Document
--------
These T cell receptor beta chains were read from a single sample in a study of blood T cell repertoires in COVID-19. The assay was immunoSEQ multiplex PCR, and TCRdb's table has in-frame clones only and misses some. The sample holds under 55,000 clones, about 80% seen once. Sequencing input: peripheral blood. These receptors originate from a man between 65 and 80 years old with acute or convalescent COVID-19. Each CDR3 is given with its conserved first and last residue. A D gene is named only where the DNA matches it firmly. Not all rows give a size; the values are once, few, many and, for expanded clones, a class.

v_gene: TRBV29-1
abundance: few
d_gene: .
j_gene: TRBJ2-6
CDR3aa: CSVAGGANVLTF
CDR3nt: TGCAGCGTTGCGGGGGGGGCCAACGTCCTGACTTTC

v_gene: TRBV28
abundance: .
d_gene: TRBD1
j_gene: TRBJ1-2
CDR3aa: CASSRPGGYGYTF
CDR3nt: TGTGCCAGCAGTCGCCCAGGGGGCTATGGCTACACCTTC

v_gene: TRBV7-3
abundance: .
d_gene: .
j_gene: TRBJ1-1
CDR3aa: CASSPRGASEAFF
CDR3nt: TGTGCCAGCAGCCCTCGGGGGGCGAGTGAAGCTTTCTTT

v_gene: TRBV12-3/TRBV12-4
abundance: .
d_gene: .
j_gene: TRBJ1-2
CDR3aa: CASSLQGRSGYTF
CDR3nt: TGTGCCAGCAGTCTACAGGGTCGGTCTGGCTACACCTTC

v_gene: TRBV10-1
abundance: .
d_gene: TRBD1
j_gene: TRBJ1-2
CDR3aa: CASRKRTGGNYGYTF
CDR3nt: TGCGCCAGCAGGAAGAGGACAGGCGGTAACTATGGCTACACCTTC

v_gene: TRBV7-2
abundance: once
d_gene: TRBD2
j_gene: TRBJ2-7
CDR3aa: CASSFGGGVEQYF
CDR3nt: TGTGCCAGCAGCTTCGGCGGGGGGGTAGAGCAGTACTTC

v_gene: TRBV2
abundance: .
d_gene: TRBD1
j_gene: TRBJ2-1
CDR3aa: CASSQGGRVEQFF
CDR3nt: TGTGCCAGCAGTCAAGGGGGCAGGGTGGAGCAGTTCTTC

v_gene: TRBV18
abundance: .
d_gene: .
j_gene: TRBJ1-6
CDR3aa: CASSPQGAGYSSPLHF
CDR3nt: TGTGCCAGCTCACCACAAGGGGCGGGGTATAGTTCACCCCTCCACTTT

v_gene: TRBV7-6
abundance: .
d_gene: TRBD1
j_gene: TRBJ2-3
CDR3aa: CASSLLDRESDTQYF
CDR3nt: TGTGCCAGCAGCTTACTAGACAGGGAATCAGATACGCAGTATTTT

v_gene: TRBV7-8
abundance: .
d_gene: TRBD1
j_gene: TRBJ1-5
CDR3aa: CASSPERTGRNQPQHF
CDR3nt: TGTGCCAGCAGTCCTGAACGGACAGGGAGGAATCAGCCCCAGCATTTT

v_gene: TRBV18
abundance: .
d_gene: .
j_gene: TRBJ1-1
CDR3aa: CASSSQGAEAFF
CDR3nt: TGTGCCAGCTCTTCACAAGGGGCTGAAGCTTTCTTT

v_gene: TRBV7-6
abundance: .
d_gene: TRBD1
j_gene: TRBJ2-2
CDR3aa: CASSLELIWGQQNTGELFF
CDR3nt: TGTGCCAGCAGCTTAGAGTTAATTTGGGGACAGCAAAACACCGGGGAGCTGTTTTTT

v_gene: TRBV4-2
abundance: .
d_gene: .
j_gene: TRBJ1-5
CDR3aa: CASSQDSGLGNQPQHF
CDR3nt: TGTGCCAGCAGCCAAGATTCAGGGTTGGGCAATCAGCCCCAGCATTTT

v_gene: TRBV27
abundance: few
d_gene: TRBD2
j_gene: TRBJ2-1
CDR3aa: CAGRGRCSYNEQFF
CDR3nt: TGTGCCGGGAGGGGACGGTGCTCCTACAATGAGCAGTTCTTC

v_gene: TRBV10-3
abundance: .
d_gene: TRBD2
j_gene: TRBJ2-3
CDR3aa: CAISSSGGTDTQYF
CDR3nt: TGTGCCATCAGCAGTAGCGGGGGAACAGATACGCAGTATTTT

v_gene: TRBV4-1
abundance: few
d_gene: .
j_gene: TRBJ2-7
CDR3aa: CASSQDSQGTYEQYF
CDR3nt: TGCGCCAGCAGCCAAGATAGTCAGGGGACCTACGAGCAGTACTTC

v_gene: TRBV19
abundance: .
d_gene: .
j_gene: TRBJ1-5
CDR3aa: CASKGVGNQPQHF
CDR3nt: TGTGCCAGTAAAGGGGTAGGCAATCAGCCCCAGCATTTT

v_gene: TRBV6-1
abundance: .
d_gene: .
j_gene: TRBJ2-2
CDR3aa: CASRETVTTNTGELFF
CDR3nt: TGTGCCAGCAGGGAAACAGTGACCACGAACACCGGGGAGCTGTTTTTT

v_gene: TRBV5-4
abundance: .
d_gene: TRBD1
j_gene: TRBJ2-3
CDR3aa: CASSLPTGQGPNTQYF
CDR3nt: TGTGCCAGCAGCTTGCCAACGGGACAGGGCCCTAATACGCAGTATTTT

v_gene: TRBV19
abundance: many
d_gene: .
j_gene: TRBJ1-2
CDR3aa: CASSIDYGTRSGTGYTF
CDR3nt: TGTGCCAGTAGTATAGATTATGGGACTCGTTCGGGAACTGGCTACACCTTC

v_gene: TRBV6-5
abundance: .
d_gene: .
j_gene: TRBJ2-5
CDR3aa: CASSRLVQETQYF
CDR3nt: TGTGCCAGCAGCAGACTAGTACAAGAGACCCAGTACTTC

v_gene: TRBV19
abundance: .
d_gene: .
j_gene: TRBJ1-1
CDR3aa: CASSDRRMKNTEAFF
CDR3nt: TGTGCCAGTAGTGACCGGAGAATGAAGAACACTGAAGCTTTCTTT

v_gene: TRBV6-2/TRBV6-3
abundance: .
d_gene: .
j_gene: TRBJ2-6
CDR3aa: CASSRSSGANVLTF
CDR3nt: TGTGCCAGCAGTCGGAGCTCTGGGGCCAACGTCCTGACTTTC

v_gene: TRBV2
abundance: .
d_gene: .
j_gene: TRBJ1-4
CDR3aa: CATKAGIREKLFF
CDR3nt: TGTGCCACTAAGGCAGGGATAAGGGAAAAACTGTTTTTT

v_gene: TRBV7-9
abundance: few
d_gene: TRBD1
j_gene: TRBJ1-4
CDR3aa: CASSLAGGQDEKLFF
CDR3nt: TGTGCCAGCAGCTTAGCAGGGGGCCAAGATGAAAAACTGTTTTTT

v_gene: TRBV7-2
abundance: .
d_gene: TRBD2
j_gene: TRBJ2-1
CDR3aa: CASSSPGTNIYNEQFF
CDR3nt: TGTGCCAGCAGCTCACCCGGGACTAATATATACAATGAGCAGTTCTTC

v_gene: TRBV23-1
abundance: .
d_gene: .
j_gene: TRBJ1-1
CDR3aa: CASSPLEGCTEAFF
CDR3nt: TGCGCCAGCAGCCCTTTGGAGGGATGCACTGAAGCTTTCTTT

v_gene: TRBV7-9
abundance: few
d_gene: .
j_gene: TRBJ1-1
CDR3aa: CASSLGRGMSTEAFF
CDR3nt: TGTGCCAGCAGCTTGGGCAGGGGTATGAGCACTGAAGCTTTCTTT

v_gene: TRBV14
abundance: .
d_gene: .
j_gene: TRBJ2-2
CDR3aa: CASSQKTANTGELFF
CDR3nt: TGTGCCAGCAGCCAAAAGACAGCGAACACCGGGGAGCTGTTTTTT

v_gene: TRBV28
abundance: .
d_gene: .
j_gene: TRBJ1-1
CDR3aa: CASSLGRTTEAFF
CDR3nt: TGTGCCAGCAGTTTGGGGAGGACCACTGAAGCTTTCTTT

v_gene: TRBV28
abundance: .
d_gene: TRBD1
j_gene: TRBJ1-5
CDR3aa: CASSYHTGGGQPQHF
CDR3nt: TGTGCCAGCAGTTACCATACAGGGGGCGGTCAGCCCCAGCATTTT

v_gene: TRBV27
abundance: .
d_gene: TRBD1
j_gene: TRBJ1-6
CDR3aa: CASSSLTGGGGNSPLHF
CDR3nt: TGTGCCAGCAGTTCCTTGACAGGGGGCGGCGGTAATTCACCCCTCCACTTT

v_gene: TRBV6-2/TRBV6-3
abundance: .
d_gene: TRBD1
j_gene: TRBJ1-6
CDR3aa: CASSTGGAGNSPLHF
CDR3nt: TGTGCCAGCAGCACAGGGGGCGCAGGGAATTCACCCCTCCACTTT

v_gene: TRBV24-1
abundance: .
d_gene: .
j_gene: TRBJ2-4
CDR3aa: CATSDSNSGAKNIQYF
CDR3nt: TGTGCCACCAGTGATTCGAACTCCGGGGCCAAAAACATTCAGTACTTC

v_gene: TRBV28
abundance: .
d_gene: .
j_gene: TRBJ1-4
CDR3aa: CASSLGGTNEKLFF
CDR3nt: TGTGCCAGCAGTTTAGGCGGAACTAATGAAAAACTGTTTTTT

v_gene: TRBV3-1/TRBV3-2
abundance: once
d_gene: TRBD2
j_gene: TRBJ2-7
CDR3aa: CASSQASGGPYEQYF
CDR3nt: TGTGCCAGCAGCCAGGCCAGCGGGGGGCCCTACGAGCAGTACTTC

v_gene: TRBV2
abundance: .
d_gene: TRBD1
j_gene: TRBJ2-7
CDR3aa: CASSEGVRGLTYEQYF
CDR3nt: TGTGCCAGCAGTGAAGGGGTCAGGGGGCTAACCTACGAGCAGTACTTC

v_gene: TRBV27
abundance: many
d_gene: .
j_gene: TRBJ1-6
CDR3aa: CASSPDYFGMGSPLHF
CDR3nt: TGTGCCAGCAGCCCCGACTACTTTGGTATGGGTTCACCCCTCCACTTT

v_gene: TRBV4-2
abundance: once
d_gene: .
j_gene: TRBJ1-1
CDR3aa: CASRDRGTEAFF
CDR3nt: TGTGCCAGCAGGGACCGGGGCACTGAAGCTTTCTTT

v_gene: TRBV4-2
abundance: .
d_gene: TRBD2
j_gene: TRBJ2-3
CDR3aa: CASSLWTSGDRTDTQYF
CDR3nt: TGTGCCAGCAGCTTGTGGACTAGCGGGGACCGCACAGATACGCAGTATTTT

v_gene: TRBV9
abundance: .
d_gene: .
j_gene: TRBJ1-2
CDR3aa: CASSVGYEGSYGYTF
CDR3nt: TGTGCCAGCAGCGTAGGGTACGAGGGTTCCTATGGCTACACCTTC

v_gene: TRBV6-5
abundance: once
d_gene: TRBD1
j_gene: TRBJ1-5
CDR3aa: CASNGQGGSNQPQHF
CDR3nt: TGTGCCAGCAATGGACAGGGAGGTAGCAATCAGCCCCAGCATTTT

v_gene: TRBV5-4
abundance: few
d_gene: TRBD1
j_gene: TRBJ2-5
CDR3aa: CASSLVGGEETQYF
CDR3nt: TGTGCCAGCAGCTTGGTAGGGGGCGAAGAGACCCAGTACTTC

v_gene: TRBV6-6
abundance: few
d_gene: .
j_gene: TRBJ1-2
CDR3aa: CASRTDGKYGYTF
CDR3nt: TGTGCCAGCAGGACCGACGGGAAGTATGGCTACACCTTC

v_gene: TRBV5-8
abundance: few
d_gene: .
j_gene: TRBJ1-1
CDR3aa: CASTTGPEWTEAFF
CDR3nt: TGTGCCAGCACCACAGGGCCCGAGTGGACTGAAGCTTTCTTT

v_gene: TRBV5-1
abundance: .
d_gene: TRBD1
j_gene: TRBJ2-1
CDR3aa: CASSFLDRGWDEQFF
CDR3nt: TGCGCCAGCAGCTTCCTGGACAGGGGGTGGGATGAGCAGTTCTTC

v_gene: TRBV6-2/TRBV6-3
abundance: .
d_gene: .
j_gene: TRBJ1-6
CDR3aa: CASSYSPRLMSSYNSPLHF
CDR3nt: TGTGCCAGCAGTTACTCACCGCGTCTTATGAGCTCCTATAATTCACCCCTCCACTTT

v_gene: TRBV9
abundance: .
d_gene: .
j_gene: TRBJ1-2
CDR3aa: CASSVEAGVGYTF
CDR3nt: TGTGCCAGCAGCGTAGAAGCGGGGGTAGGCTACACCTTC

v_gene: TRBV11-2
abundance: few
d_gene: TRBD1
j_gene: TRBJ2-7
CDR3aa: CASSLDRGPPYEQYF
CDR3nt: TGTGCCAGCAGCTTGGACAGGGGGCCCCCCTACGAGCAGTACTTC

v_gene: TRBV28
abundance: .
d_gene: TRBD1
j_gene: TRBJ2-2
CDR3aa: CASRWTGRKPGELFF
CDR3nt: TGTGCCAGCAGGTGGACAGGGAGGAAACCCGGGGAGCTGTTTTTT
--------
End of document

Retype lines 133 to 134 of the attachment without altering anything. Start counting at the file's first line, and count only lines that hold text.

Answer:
CDR3nt: TGTGCCAGTAGTGACCGGAGAATGAAGAACACTGAAGCTTTCTTT

v_gene: TRBV6-2/TRBV6-3